Multi-century trends to wetter winters and drier summers in the England and Wales precipitation series explained by observational and sampling bias in early records
journal contributionposted on 27.06.2019 by Conor Murphy, Robert Wilby, Tom Matthews, Peter W. Thorne, Ciaran Broderick, Rowan Fealy, Julia Hall, Shaun Harrigan, Phil Jones, Gerard McCarthy, Neil Macdonald, Simon Noone, Ciara Ryan
Any type of content formally published in an academic journal, usually following a peer-review process.
Globally, few precipitation records extend to the 18th Century. The England Wales Precipitation (EWP) series is a notable exception with continuous monthly records from 1766. EWP has found widespread use across diverse fields of research including trend detection, evaluation of climate model simulations, as a proxy for mid-latitude atmospheric circulation, a predictor in long-term European gridded precipitation datasets, the assessment of drought and extremes, tree-ring reconstructions and as a benchmark for other regional series. A key finding from EWP has been the multi-centennial trends towards wetter winters and drier summers. We statistically reconstruct seasonal EWP using independent, quality assured temperature, pressure and circulation indices. Using a sleet and snow series for the UK derived by Profs. Gordon Manley and Elizabeth Shaw to examine winter reconstructions, we show that precipitation totals for pre-1870 winters are likely biased low due to gauge under-catch of snowfall and a higher incidence of snowfall during this period. When these factors are accounted for in our reconstructions, the observed trend to wetter winters in EWP is no longer evident. For summer, we find that pre-1820 precipitation totals are too high, likely due to decreasing network density and less certain data at key stations. A significant trend to drier summers is not robustly present in our reconstructions of the EWP series. While our findings are more certain for winter than summer, we highlight i) that extreme caution should be exercised when using EWP to make inferences about multi-centennial trends, and; ii) that assessments of 18th and 19th Century winter precipitation should be aware of potential snow biases in early records. Our findings underline the importance of continual re-appraisal of established long-term climate datasets as new evidence becomes available. It is also likely that the identified biases in winter EWP have distorted many other long-term European precipitation series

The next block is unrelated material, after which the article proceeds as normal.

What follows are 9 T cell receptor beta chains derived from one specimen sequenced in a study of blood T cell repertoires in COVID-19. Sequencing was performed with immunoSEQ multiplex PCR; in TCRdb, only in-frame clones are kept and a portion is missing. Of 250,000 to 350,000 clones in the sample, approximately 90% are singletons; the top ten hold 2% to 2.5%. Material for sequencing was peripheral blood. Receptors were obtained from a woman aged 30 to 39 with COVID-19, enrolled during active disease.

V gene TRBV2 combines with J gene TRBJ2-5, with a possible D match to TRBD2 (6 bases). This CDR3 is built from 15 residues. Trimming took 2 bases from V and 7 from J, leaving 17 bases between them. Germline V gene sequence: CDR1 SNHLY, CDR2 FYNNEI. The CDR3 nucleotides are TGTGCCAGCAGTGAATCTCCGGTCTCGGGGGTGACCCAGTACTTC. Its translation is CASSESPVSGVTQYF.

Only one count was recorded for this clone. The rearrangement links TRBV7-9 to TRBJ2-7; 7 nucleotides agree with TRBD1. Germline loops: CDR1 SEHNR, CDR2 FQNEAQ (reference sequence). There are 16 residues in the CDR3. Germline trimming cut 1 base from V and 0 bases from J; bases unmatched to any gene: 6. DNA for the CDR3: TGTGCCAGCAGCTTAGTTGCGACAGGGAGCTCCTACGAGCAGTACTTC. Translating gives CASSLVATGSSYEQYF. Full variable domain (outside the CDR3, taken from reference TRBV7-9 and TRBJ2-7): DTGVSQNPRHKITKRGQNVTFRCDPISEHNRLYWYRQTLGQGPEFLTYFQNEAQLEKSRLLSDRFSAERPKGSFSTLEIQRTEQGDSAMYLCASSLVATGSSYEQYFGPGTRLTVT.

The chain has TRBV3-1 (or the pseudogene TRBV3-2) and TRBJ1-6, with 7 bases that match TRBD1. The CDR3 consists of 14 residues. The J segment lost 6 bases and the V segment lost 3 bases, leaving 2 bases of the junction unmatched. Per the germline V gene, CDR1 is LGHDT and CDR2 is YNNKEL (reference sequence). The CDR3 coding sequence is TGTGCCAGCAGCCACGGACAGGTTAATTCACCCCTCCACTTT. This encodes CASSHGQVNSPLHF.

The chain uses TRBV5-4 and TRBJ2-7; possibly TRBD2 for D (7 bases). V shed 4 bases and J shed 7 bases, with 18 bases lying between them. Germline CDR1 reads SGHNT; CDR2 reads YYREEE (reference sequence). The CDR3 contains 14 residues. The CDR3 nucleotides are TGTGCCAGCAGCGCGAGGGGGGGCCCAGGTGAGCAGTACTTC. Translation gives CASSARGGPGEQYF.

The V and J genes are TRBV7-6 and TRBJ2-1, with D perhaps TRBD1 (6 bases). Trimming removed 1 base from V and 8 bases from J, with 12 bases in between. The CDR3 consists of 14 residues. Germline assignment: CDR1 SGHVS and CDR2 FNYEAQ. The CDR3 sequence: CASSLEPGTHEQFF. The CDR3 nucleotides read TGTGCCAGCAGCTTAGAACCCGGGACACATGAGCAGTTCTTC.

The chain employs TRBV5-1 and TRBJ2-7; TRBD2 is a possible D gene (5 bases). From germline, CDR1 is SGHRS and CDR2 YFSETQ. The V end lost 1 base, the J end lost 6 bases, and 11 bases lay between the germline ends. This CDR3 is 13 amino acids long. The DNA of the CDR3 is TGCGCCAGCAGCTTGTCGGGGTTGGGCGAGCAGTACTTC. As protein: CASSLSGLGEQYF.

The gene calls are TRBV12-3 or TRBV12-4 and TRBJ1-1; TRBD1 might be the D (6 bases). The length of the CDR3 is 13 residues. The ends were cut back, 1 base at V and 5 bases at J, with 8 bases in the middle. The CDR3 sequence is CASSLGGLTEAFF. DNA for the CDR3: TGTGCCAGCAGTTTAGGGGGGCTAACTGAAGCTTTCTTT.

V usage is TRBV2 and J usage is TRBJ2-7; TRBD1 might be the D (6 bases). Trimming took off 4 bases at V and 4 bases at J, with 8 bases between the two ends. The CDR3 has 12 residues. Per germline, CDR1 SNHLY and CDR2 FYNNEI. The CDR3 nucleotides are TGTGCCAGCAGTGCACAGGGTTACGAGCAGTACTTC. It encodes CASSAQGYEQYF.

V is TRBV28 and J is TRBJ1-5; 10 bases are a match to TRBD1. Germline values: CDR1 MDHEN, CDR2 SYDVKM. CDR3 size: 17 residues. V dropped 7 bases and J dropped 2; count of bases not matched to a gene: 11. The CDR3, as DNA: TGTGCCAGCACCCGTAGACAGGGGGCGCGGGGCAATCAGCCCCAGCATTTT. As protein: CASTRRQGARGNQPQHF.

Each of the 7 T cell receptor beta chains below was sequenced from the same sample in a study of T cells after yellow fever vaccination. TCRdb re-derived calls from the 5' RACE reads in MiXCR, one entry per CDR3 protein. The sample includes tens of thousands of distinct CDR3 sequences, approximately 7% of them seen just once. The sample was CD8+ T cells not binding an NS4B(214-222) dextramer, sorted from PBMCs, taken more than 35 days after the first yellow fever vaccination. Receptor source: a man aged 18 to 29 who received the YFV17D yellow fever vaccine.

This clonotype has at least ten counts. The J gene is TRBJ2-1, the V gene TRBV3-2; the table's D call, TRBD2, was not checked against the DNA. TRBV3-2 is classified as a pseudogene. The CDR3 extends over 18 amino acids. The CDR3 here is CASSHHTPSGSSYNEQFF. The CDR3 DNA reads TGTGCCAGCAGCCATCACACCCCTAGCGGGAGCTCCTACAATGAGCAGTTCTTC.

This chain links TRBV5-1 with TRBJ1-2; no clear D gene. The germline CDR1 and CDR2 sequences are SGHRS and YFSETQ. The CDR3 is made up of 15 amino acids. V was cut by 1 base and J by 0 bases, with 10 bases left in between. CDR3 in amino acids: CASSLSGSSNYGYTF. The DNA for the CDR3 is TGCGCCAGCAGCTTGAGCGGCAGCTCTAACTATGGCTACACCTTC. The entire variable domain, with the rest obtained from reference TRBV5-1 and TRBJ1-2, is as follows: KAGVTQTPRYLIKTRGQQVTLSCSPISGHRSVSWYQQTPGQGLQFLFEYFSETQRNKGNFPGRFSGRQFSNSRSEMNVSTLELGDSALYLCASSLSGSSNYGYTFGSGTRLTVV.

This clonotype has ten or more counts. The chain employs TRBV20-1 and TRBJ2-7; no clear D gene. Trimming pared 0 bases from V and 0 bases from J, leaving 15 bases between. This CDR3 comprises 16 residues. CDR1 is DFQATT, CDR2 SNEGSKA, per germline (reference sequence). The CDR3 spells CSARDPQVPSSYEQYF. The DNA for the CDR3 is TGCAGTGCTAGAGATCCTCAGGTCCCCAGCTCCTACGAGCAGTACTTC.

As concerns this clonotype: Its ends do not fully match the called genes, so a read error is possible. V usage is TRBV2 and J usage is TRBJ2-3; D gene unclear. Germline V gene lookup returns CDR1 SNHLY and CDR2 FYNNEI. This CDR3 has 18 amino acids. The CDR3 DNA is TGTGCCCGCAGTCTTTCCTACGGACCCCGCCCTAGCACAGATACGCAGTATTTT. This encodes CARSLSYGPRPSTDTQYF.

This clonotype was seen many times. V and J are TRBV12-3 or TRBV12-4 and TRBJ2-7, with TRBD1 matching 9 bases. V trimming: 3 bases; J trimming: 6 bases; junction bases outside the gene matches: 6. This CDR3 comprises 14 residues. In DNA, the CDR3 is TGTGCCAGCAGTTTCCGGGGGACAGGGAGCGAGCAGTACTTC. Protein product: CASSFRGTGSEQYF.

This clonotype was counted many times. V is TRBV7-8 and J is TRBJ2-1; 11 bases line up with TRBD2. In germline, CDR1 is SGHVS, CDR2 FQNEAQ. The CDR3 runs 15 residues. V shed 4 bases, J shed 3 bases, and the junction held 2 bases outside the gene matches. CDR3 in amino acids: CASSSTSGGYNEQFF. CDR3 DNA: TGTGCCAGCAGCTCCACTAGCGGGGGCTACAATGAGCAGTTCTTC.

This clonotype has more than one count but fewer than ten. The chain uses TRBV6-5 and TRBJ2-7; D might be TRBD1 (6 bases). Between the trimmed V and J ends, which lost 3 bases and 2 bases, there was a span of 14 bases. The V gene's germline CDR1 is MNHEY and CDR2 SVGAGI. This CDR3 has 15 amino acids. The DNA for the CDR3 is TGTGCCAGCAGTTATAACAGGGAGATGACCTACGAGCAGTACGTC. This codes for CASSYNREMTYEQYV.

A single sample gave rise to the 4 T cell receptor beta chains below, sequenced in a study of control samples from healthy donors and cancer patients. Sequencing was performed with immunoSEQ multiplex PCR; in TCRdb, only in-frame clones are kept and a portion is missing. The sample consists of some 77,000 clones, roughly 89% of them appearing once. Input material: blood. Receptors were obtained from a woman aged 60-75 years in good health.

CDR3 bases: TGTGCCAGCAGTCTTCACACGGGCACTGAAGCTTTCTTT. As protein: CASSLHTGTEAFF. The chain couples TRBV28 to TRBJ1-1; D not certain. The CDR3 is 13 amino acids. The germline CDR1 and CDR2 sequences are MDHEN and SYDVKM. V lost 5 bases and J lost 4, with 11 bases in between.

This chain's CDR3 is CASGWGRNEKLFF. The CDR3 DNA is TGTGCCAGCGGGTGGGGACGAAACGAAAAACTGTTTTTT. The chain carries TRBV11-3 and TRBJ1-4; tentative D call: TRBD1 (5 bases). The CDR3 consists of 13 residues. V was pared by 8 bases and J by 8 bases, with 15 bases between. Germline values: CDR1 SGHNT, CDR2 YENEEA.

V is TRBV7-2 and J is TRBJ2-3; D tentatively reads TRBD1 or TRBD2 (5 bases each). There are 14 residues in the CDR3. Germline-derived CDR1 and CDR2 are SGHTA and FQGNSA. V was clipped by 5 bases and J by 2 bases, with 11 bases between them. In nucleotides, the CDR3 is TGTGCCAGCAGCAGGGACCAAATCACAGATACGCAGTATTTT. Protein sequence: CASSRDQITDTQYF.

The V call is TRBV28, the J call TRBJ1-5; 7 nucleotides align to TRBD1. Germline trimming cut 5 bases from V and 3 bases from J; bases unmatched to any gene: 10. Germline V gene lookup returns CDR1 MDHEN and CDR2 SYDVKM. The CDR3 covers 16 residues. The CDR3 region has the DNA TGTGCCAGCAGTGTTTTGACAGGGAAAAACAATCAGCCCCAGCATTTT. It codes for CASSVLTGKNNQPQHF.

CM was funded by a Science Foundation Ireland Career Development Award. (Grant No. SFI/17/CDA/4783)
- Social Sciences
- Geography and Environment